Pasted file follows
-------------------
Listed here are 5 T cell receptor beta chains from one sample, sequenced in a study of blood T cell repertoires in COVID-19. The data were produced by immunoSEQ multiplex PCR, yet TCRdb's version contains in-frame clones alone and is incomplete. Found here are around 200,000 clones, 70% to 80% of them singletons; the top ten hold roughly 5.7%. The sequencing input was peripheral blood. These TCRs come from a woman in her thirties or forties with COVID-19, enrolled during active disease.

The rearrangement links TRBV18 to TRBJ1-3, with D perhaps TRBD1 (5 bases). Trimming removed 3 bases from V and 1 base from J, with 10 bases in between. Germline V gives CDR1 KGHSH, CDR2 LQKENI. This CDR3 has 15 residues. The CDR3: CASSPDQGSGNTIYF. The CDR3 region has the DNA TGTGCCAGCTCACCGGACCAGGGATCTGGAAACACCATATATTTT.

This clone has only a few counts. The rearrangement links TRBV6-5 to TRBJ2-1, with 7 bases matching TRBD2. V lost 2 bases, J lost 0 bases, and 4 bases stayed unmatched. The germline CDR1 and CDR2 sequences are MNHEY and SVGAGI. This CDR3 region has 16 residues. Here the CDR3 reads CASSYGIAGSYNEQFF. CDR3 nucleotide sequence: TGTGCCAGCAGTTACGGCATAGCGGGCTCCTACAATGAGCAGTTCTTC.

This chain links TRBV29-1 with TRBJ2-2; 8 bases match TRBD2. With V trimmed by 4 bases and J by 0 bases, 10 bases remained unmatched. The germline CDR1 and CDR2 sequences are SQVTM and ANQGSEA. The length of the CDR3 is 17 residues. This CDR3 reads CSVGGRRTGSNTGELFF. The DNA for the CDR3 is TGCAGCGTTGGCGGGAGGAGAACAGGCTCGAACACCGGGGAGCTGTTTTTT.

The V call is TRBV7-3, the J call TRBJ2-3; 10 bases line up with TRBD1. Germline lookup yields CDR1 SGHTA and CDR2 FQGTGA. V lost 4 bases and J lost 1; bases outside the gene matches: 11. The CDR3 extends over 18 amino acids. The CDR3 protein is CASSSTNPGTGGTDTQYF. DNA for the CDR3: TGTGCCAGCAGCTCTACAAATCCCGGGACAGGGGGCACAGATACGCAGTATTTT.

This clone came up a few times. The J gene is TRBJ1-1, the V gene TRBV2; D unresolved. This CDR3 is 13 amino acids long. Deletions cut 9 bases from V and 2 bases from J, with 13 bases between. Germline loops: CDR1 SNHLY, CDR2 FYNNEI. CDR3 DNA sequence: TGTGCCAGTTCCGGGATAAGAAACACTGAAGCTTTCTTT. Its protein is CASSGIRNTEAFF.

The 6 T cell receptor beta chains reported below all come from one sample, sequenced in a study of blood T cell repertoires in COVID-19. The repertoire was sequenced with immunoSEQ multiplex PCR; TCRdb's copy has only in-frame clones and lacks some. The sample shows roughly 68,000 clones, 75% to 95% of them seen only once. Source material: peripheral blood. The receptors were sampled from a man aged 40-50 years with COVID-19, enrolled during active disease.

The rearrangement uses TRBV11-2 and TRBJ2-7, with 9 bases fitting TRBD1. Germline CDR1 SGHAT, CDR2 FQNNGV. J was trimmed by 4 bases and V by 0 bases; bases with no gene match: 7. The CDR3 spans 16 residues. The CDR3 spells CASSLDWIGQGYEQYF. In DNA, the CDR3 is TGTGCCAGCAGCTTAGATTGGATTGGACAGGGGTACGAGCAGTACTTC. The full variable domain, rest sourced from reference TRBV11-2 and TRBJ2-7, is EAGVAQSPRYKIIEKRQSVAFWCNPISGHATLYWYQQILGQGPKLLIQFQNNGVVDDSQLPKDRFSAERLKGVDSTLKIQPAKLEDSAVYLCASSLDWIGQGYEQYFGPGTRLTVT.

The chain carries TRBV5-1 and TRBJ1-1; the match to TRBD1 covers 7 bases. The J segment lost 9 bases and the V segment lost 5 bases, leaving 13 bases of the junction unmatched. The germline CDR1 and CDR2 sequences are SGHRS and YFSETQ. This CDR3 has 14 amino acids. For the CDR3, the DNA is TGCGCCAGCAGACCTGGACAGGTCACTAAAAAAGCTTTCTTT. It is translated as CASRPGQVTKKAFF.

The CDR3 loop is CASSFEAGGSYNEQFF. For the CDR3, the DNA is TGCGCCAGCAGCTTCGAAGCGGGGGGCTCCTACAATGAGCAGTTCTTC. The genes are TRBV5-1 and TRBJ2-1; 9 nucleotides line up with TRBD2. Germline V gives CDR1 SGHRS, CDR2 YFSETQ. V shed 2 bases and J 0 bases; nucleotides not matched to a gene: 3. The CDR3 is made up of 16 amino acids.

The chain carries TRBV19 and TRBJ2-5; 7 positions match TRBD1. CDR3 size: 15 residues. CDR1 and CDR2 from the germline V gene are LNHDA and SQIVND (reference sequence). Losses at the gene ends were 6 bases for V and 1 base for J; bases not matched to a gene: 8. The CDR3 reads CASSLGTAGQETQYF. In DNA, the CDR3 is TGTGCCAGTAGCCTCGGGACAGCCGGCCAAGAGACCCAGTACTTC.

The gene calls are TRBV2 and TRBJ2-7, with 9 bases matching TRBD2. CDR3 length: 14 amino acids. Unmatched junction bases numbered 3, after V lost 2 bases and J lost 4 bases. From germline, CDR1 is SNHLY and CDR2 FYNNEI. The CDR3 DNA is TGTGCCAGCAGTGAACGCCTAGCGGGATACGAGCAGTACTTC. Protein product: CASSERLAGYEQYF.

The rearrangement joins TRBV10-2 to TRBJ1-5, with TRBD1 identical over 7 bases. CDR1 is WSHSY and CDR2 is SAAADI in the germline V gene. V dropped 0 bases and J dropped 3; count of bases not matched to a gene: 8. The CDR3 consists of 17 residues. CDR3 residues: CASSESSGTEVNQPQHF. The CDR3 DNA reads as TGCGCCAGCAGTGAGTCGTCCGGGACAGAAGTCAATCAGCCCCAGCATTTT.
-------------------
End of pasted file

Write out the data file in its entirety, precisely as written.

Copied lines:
Listed here are 5 T cell receptor beta chains from one sample, sequenced in a study of blood T cell repertoires in COVID-19. The data were produced by immunoSEQ multiplex PCR, yet TCRdb's version contains in-frame clones alone and is incomplete. Found here are around 200,000 clones, 70% to 80% of them singletons; the top ten hold roughly 5.7%. The sequencing input was peripheral blood. These TCRs come from a woman in her thirties or forties with COVID-19, enrolled during active disease.

The rearrangement links TRBV18 to TRBJ1-3, with D perhaps TRBD1 (5 bases). Trimming removed 3 bases from V and 1 base from J, with 10 bases in between. Germline V gives CDR1 KGHSH, CDR2 LQKENI. This CDR3 has 15 residues. The CDR3: CASSPDQGSGNTIYF. The CDR3 region has the DNA TGTGCCAGCTCACCGGACCAGGGATCTGGAAACACCATATATTTT.

This clone has only a few counts. The rearrangement links TRBV6-5 to TRBJ2-1, with 7 bases matching TRBD2. V lost 2 bases, J lost 0 bases, and 4 bases stayed unmatched. The germline CDR1 and CDR2 sequences are MNHEY and SVGAGI. This CDR3 region has 16 residues. Here the CDR3 reads CASSYGIAGSYNEQFF. CDR3 nucleotide sequence: TGTGCCAGCAGTTACGGCATAGCGGGCTCCTACAATGAGCAGTTCTTC.

This chain links TRBV29-1 with TRBJ2-2; 8 bases match TRBD2. With V trimmed by 4 bases and J by 0 bases, 10 bases remained unmatched. The germline CDR1 and CDR2 sequences are SQVTM and ANQGSEA. The length of the CDR3 is 17 residues. This CDR3 reads CSVGGRRTGSNTGELFF. The DNA for the CDR3 is TGCAGCGTTGGCGGGAGGAGAACAGGCTCGAACACCGGGGAGCTGTTTTTT.

The V call is TRBV7-3, the J call TRBJ2-3; 10 bases line up with TRBD1. Germline lookup yields CDR1 SGHTA and CDR2 FQGTGA. V lost 4 bases and J lost 1; bases outside the gene matches: 11. The CDR3 extends over 18 amino acids. The CDR3 protein is CASSSTNPGTGGTDTQYF. DNA for the CDR3: TGTGCCAGCAGCTCTACAAATCCCGGGACAGGGGGCACAGATACGCAGTATTTT.

This clone came up a few times. The J gene is TRBJ1-1, the V gene TRBV2; D unresolved. This CDR3 is 13 amino acids long. Deletions cut 9 bases from V and 2 bases from J, with 13 bases between. Germline loops: CDR1 SNHLY, CDR2 FYNNEI. CDR3 DNA sequence: TGTGCCAGTTCCGGGATAAGAAACACTGAAGCTTTCTTT. Its protein is CASSGIRNTEAFF.

The 6 T cell receptor beta chains reported below all come from one sample, sequenced in a study of blood T cell repertoires in COVID-19. The repertoire was sequenced with immunoSEQ multiplex PCR; TCRdb's copy has only in-frame clones and lacks some. The sample shows roughly 68,000 clones, 75% to 95% of them seen only once. Source material: peripheral blood. The receptors were sampled from a man aged 40-50 years with COVID-19, enrolled during active disease.

The rearrangement uses TRBV11-2 and TRBJ2-7, with 9 bases fitting TRBD1. Germline CDR1 SGHAT, CDR2 FQNNGV. J was trimmed by 4 bases and V by 0 bases; bases with no gene match: 7. The CDR3 spans 16 residues. The CDR3 spells CASSLDWIGQGYEQYF. In DNA, the CDR3 is TGTGCCAGCAGCTTAGATTGGATTGGACAGGGGTACGAGCAGTACTTC. The full variable domain, rest sourced from reference TRBV11-2 and TRBJ2-7, is EAGVAQSPRYKIIEKRQSVAFWCNPISGHATLYWYQQILGQGPKLLIQFQNNGVVDDSQLPKDRFSAERLKGVDSTLKIQPAKLEDSAVYLCASSLDWIGQGYEQYFGPGTRLTVT.

The chain carries TRBV5-1 and TRBJ1-1; the match to TRBD1 covers 7 bases. The J segment lost 9 bases and the V segment lost 5 bases, leaving 13 bases of the junction unmatched. The germline CDR1 and CDR2 sequences are SGHRS and YFSETQ. This CDR3 has 14 amino acids. For the CDR3, the DNA is TGCGCCAGCAGACCTGGACAGGTCACTAAAAAAGCTTTCTTT. It is translated as CASRPGQVTKKAFF.

The CDR3 loop is CASSFEAGGSYNEQFF. For the CDR3, the DNA is TGCGCCAGCAGCTTCGAAGCGGGGGGCTCCTACAATGAGCAGTTCTTC. The genes are TRBV5-1 and TRBJ2-1; 9 nucleotides line up with TRBD2. Germline V gives CDR1 SGHRS, CDR2 YFSETQ. V shed 2 bases and J 0 bases; nucleotides not matched to a gene: 3. The CDR3 is made up of 16 amino acids.

The chain carries TRBV19 and TRBJ2-5; 7 positions match TRBD1. CDR3 size: 15 residues. CDR1 and CDR2 from the germline V gene are LNHDA and SQIVND (reference sequence). Losses at the gene ends were 6 bases for V and 1 base for J; bases not matched to a gene: 8. The CDR3 reads CASSLGTAGQETQYF. In DNA, the CDR3 is TGTGCCAGTAGCCTCGGGACAGCCGGCCAAGAGACCCAGTACTTC.

The gene calls are TRBV2 and TRBJ2-7, with 9 bases matching TRBD2. CDR3 length: 14 amino acids. Unmatched junction bases numbered 3, after V lost 2 bases and J lost 4 bases. From germline, CDR1 is SNHLY and CDR2 FYNNEI. The CDR3 DNA is TGTGCCAGCAGTGAACGCCTAGCGGGATACGAGCAGTACTTC. Protein product: CASSERLAGYEQYF.

The rearrangement joins TRBV10-2 to TRBJ1-5, with TRBD1 identical over 7 bases. CDR1 is WSHSY and CDR2 is SAAADI in the germline V gene. V dropped 0 bases and J dropped 3; count of bases not matched to a gene: 8. The CDR3 consists of 17 residues. CDR3 residues: CASSESSGTEVNQPQHF. The CDR3 DNA reads as TGCGCCAGCAGTGAGTCGTCCGGGACAGAAGTCAATCAGCCCCAGCATTTT.